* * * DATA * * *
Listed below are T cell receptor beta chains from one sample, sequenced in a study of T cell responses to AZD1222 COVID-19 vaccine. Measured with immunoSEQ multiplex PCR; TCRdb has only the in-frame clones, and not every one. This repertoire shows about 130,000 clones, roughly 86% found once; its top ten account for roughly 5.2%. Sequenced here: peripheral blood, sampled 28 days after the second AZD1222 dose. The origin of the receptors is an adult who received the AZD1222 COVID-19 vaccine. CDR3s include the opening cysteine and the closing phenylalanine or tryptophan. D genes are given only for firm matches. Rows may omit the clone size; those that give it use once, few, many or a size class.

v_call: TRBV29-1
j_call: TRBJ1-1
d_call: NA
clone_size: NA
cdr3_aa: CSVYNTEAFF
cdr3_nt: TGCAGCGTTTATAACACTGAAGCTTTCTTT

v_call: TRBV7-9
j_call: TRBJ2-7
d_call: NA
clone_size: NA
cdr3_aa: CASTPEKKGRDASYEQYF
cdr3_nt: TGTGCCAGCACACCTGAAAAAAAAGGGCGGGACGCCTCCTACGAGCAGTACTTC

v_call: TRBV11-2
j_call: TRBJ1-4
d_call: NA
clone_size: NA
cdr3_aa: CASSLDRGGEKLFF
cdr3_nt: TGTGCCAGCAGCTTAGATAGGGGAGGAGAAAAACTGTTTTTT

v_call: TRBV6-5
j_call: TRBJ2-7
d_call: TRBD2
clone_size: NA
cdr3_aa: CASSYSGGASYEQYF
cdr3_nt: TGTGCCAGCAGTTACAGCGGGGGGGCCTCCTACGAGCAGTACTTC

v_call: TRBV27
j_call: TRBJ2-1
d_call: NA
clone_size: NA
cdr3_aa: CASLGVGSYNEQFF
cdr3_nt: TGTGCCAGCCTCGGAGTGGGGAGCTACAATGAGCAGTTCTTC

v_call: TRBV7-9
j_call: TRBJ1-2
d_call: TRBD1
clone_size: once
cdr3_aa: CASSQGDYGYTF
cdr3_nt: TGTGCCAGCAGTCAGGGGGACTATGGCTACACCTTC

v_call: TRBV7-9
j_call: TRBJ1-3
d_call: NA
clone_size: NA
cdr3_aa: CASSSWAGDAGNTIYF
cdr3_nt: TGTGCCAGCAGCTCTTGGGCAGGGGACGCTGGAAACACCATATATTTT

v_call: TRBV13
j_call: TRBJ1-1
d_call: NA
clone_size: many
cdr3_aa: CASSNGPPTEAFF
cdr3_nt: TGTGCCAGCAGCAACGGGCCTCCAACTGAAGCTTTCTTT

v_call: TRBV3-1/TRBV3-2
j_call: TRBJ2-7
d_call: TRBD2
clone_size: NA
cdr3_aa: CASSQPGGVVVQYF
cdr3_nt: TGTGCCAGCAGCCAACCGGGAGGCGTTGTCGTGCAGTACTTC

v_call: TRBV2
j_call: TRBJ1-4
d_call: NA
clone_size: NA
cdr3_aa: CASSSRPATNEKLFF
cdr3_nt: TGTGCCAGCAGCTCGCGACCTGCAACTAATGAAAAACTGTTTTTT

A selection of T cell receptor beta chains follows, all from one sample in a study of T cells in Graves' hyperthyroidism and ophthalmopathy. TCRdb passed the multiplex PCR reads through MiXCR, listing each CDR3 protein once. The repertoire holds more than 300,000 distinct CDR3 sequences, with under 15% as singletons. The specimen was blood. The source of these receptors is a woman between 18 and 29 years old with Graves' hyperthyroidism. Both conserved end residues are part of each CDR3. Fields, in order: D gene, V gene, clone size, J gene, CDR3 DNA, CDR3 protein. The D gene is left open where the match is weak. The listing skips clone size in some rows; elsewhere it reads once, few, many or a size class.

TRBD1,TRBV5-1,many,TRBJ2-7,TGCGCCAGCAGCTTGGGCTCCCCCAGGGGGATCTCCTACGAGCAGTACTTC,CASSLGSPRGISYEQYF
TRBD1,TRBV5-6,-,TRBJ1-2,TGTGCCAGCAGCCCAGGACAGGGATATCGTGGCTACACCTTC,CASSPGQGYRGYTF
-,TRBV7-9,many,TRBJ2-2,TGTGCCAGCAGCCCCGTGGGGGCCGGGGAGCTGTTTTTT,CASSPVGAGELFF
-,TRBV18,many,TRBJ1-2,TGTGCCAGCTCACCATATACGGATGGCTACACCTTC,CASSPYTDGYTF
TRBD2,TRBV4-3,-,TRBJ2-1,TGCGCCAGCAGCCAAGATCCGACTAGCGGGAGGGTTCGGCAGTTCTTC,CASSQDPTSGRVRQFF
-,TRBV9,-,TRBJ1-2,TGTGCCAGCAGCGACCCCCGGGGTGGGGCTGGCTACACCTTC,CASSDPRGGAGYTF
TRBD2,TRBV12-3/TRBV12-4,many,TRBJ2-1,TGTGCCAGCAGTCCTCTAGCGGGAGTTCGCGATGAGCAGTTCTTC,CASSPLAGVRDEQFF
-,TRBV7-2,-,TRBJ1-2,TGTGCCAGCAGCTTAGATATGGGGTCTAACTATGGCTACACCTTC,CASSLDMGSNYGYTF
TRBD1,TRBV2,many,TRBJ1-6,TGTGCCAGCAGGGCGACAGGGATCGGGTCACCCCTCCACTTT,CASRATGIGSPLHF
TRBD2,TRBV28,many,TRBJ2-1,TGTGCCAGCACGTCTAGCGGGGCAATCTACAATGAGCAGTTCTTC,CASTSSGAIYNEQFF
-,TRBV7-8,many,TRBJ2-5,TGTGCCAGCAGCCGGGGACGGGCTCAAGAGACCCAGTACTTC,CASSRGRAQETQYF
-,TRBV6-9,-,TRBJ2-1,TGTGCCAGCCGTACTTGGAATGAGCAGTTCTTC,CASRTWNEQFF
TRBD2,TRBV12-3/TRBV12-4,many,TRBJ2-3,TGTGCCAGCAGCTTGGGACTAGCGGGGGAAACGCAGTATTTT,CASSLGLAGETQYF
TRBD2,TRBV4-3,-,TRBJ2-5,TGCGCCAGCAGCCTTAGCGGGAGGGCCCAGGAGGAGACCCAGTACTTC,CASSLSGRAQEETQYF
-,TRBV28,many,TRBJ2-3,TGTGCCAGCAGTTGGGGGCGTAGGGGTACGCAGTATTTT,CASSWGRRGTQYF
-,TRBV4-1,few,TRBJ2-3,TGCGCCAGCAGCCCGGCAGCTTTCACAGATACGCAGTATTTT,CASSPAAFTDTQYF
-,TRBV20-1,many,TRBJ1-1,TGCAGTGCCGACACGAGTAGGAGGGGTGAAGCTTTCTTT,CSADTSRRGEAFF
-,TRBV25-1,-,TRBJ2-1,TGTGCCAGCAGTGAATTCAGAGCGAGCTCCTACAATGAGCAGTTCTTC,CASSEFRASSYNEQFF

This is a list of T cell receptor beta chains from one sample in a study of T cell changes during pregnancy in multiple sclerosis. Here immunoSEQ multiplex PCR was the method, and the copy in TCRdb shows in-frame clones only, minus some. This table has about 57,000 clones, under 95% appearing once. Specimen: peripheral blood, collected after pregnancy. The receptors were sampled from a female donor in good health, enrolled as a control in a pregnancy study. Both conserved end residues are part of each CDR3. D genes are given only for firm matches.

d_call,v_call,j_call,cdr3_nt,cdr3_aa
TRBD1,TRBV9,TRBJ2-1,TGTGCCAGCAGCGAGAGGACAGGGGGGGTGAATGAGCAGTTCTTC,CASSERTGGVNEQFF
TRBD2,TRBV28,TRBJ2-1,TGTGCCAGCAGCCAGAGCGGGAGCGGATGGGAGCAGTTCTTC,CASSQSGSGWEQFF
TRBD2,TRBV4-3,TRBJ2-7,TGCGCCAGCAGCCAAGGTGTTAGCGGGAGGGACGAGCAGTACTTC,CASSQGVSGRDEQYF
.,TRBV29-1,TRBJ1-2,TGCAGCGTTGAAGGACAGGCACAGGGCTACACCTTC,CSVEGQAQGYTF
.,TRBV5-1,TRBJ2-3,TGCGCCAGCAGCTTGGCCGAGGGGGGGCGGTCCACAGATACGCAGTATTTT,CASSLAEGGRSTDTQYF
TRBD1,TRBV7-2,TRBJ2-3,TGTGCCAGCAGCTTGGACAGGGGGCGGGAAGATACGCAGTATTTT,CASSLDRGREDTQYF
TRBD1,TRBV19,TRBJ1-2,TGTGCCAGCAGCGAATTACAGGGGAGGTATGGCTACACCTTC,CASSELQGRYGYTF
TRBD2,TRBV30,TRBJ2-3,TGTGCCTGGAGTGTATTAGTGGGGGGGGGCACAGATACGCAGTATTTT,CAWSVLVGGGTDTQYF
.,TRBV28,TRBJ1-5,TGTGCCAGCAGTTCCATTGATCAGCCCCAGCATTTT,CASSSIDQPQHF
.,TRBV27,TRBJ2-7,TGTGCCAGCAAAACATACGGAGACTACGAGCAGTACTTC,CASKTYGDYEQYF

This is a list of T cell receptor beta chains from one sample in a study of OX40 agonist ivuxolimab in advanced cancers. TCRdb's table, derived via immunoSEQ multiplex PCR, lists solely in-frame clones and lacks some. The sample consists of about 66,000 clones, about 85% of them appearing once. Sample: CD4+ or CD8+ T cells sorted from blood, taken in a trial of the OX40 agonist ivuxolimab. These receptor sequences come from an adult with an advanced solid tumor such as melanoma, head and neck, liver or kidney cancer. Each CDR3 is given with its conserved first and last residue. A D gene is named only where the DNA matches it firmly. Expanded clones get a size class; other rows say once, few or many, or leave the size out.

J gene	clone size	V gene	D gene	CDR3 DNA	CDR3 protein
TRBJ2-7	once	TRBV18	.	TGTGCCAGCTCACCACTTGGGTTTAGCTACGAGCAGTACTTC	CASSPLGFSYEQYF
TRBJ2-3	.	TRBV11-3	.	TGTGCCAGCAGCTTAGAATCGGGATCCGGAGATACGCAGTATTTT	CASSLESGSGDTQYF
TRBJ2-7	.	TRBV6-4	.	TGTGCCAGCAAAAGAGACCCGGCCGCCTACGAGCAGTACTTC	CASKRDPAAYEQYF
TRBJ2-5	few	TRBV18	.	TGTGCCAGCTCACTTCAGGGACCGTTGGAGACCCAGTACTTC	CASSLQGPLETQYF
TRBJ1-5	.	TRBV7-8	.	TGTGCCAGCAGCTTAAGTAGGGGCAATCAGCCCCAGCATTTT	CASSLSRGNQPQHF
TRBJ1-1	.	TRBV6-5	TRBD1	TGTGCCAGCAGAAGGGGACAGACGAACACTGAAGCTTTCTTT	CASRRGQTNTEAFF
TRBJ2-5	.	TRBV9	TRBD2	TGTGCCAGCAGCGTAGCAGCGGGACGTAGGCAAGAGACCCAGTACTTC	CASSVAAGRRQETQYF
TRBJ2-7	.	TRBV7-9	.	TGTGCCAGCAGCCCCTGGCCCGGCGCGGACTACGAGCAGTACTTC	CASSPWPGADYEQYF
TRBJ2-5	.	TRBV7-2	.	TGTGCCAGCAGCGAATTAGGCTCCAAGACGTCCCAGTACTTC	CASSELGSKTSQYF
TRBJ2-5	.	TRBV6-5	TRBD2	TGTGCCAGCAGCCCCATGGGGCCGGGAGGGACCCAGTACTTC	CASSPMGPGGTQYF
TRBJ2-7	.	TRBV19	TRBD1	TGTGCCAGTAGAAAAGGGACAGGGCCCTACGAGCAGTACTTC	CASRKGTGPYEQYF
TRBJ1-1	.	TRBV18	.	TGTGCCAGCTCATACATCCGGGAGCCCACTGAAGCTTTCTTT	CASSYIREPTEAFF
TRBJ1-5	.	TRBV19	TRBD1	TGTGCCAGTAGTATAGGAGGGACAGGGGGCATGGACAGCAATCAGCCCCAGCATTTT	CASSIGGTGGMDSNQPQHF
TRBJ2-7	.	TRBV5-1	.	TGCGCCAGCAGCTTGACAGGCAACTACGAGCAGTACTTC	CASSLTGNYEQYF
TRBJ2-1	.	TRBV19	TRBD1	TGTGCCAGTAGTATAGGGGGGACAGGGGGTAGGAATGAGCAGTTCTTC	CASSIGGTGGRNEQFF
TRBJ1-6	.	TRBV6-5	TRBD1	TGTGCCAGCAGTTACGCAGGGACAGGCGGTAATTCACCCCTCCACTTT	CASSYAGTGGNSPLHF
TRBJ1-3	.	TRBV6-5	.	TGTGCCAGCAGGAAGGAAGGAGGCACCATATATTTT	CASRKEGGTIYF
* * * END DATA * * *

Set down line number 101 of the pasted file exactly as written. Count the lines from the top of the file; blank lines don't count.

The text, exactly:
TRBJ2-5	.	TRBV9	TRBD2	TGTGCCAGCAGCGTAGCAGCGGGACGTAGGCAAGAGACCCAGTACTTC	CASSVAAGRRQETQYF